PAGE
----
For over a decade, plenty of time and dollars have been poured into efforts encouraging the use of open educational resources (OER). In 2007 the Hewlett Foundation’s funding helped create OER Commons. Last year, the U.S. Department of Education spearheaded the #GoOpen movement, a collection of efforts to spur educators, publishers and technologists to make OER more available and easily accessible.
Yet many teachers still ask: “Why can’t I find the open educational resources I’m looking for?”
From my experience, the answers usually are:
- OER resources are in silos
- Many of the silos are poorly organized
Let's examine these two issues:
You can find OER in dedicated online repositories including OpenEd, Curriki, and OER Commons. Several software companies have their own repositories, such as Microsoft’s Docs.com, Schoology’s public resources, Canvas Commons, and more. In addition, at least a dozen states and many districts have created their own repositories of educational resources, many of which contain OER assets. There is also the US Department of Education’s Learning Registry, which contains resources created by various parts of the US Government.
Yet these systems do not often talk to one another—and that poses a problem for teachers trying to find the best resources. As one example, there are a tremendous amount of high quality resources produced by various organizations supported by the U.S. government, such as NASA and Smithsonian, that are not available in most catalogs. These resources are all freely available in the Learning Registry and can (and should) be made available in any state or other registry via API.
Most of these repositories are also inadequately organized, making it difficult for the resources to be discovered. As I mentioned in a prior EdSurge article on metadata, most repositories are not tagged or properly organized by attributes—such as grade level or subject matter—that would make OER easier to surface. A common set of academic standards could alleviate the discovery issue, but several states have withdrawn from the Common Core State Standards and decided to adopt their own. (Forty-two states and Washington, D.C. were part of the Common Core initiative, but several have dropped this school year.)
Teachers should never click on a link in a catalog and find a dead web page. Online catalogs must improve their meta-tagging system to make resources more easily searchable.
Organization is a necessary first step for any OER repository. But it does not fully solve the problem of being able to find what one needs in a reasonable amount of time. Even if well organized, catalogs should be able to rank resources to help surface the best materials for any given search. As an example, a quick search in YouTube for “calculate the area of a circle” returns over 55,000 videos. How is one supposed to discern which is best?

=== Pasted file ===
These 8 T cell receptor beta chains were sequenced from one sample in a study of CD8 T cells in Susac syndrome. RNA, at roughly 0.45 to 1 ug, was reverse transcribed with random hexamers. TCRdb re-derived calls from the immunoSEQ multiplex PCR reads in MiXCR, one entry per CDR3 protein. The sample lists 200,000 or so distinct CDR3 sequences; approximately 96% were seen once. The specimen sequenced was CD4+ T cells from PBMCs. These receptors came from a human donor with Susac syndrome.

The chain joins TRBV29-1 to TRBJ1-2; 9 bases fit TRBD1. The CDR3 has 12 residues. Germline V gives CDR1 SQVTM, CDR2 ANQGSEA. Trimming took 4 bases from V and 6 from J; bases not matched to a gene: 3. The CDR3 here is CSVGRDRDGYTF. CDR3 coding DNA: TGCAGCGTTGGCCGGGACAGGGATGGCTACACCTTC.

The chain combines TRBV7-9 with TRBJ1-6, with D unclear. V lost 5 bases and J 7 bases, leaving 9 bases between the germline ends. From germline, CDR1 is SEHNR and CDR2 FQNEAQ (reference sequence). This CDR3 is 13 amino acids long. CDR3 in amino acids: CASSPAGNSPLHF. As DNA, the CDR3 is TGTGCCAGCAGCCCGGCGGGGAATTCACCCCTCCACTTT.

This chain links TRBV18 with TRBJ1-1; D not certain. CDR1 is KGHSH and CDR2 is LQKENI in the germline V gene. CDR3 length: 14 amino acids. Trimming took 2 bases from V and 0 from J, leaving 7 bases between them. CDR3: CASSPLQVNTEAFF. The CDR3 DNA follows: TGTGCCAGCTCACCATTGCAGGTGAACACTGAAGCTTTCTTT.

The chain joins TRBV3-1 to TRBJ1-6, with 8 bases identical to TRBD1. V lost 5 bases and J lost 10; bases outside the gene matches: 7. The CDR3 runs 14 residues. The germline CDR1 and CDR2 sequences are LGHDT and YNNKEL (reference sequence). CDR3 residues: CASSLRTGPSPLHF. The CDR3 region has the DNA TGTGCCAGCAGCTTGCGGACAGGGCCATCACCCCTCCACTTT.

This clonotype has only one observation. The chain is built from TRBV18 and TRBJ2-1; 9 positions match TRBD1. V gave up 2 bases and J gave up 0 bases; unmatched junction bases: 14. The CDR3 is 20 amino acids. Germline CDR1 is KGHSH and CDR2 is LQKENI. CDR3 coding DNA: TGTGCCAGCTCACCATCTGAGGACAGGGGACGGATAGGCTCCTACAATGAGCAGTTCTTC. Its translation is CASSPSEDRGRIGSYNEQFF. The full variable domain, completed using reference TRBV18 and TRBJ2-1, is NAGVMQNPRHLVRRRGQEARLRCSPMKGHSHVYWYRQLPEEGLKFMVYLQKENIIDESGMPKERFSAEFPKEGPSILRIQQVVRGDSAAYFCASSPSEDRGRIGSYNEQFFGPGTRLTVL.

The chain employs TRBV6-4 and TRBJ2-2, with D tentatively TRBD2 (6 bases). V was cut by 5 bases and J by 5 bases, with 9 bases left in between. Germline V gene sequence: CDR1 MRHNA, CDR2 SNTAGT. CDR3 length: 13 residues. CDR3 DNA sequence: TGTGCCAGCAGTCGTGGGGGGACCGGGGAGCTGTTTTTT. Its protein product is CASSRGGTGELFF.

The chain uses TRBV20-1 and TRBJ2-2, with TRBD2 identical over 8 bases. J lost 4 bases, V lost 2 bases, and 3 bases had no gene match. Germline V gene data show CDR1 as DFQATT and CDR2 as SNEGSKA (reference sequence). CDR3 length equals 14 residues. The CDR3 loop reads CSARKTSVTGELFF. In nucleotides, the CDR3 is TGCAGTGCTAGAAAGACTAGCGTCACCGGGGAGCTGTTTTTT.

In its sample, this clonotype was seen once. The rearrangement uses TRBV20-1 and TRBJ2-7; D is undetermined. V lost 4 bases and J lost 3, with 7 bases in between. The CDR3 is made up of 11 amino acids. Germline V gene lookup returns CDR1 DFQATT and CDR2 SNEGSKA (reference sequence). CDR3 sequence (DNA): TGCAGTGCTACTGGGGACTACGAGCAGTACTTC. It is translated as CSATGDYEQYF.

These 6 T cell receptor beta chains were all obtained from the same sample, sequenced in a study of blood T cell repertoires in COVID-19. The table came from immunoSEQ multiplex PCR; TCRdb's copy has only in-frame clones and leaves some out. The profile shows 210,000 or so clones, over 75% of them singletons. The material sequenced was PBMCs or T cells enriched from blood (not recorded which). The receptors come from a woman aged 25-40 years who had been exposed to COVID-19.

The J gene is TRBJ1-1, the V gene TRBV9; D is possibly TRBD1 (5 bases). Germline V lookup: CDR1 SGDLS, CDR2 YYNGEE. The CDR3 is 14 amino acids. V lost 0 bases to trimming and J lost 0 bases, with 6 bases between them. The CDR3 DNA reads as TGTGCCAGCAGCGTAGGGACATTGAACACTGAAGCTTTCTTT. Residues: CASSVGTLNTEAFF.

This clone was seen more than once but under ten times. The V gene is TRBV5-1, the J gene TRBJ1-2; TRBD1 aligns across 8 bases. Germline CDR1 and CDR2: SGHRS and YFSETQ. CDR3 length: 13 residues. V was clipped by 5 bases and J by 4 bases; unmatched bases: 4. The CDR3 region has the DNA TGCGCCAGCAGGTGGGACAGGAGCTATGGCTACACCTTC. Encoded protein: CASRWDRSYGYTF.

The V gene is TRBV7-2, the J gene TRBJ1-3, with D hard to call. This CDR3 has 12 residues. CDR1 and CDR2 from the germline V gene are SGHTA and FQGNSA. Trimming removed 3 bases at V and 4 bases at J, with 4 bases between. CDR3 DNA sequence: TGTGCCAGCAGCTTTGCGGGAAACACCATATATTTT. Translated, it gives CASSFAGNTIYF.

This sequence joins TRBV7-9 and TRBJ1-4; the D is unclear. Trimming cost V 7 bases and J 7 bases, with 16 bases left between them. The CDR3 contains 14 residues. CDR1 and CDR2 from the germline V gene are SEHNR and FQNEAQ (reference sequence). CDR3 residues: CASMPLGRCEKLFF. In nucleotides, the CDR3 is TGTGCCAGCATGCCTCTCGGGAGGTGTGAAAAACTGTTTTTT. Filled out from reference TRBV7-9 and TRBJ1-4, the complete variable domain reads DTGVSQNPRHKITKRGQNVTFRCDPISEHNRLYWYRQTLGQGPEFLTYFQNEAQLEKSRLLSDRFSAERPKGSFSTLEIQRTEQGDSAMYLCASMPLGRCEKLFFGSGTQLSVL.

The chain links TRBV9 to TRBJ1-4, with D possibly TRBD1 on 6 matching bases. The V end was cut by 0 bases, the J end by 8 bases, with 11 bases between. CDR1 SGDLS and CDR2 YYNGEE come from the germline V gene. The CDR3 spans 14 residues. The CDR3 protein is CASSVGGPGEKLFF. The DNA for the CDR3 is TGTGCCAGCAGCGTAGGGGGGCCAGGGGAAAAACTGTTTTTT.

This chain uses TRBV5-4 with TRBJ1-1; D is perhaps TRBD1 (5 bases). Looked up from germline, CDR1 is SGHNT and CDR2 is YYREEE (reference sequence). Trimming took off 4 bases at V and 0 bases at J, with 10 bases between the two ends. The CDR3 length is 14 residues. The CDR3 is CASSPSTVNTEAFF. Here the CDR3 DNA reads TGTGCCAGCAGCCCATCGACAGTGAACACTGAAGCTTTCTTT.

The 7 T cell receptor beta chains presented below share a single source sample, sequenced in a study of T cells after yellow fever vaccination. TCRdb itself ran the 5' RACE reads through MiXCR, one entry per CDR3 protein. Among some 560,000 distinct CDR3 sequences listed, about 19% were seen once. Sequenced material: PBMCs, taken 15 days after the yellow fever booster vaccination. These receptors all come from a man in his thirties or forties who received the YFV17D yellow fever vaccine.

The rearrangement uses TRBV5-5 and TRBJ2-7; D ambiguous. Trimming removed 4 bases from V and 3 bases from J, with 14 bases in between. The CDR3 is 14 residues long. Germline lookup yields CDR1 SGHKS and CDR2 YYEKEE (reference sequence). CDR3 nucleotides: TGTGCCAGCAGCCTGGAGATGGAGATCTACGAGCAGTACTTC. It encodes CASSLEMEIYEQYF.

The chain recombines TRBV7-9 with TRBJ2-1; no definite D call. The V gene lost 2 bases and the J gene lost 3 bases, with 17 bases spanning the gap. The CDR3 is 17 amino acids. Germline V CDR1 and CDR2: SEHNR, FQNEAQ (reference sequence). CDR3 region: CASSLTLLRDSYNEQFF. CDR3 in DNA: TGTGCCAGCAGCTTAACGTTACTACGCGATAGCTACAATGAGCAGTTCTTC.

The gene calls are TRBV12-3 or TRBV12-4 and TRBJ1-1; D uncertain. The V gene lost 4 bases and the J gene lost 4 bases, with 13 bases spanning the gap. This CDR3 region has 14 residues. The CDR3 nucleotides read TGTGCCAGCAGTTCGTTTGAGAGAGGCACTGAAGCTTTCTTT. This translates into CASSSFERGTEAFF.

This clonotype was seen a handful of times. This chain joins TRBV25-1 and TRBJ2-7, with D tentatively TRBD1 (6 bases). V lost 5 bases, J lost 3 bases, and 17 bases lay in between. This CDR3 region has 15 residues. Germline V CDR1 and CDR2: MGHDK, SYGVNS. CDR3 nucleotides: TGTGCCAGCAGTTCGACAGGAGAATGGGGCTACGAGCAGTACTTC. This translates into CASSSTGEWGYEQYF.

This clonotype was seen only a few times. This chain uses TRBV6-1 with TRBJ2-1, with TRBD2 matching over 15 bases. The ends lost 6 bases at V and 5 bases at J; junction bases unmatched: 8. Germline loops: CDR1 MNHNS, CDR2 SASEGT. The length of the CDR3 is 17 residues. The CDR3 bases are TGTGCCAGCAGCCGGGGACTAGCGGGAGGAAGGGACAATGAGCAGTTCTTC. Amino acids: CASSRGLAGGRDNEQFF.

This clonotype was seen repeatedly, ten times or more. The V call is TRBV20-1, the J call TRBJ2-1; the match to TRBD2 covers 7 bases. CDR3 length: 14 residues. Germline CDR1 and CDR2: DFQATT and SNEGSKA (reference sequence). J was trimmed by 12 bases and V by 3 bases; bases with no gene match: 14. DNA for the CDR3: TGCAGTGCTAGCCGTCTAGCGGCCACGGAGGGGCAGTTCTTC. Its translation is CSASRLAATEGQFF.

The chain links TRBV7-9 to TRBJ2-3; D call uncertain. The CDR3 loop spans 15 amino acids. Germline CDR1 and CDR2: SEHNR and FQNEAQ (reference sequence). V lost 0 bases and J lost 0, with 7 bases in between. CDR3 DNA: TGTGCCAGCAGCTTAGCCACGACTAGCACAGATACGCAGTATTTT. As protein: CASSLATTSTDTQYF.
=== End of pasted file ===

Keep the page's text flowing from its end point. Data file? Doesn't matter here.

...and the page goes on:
There are different approaches to helping find teachers find the best resources. OpenEd ranks videos based on an analysis of how students do on assessments after watching them. Fishtree believes in giving students “voice and choice” to select the resource that matches their learning style. Other adaptive learning vendors claim they can choose the right resources automatically.
Often, finding the best open resources for a classroom is not enough. These materials need to be easily accessible for teachers and students—sometimes through the learning management systems used by their school. But that integration isn’t always possible; sometimes the content is available only through the publisher’s website. This is problematic; after all, asking students to memorize another set of login credentials can be a headache. (Some catalogs and publishers even send students to a signup wall only after their third or fourth visit of the day.) Fortunately, several catalogs now have APIs or one click share buttons to make the process smoother.
Calls to Action
Publishers, catalogs, nonprofits, and government organizations all have a part in making the right OER resources easier to find. Here is a prescription for each:
Publishers who have more technical resources and teams should publish their own metadata using schema.org. Smaller content providers who lack this capability can approach the catalog developers for help.
Online OER catalogs should continue to invest in metadata, categorization, rankings, and the overall quality of their resources. They also should share their goods. There is some progress made on this front: One current project involves Microsoft, OpenEd, Google and others working with the US Department of Education to push metadata on educational resources used back into the Learning Registry. If all goes as planned, this effort will let anyone see how often an open resource has been used across all of these platforms in one place.
Foundations and other nonprofits should invest in solutions to some of the harder problems that the industry faces. As one example, it would be helpful if someone developed an open source tool to classify educational texts by grade level.
The federal government is also facilitating the open resources via the #GoOpen project. Seventeen states and 56 districts have joined GoOpen, which receive training and #GoOpen launch packets from the US Department of Education.
And of course, educators and administrators should pressure vendors for better, more organized open resources than they are getting today.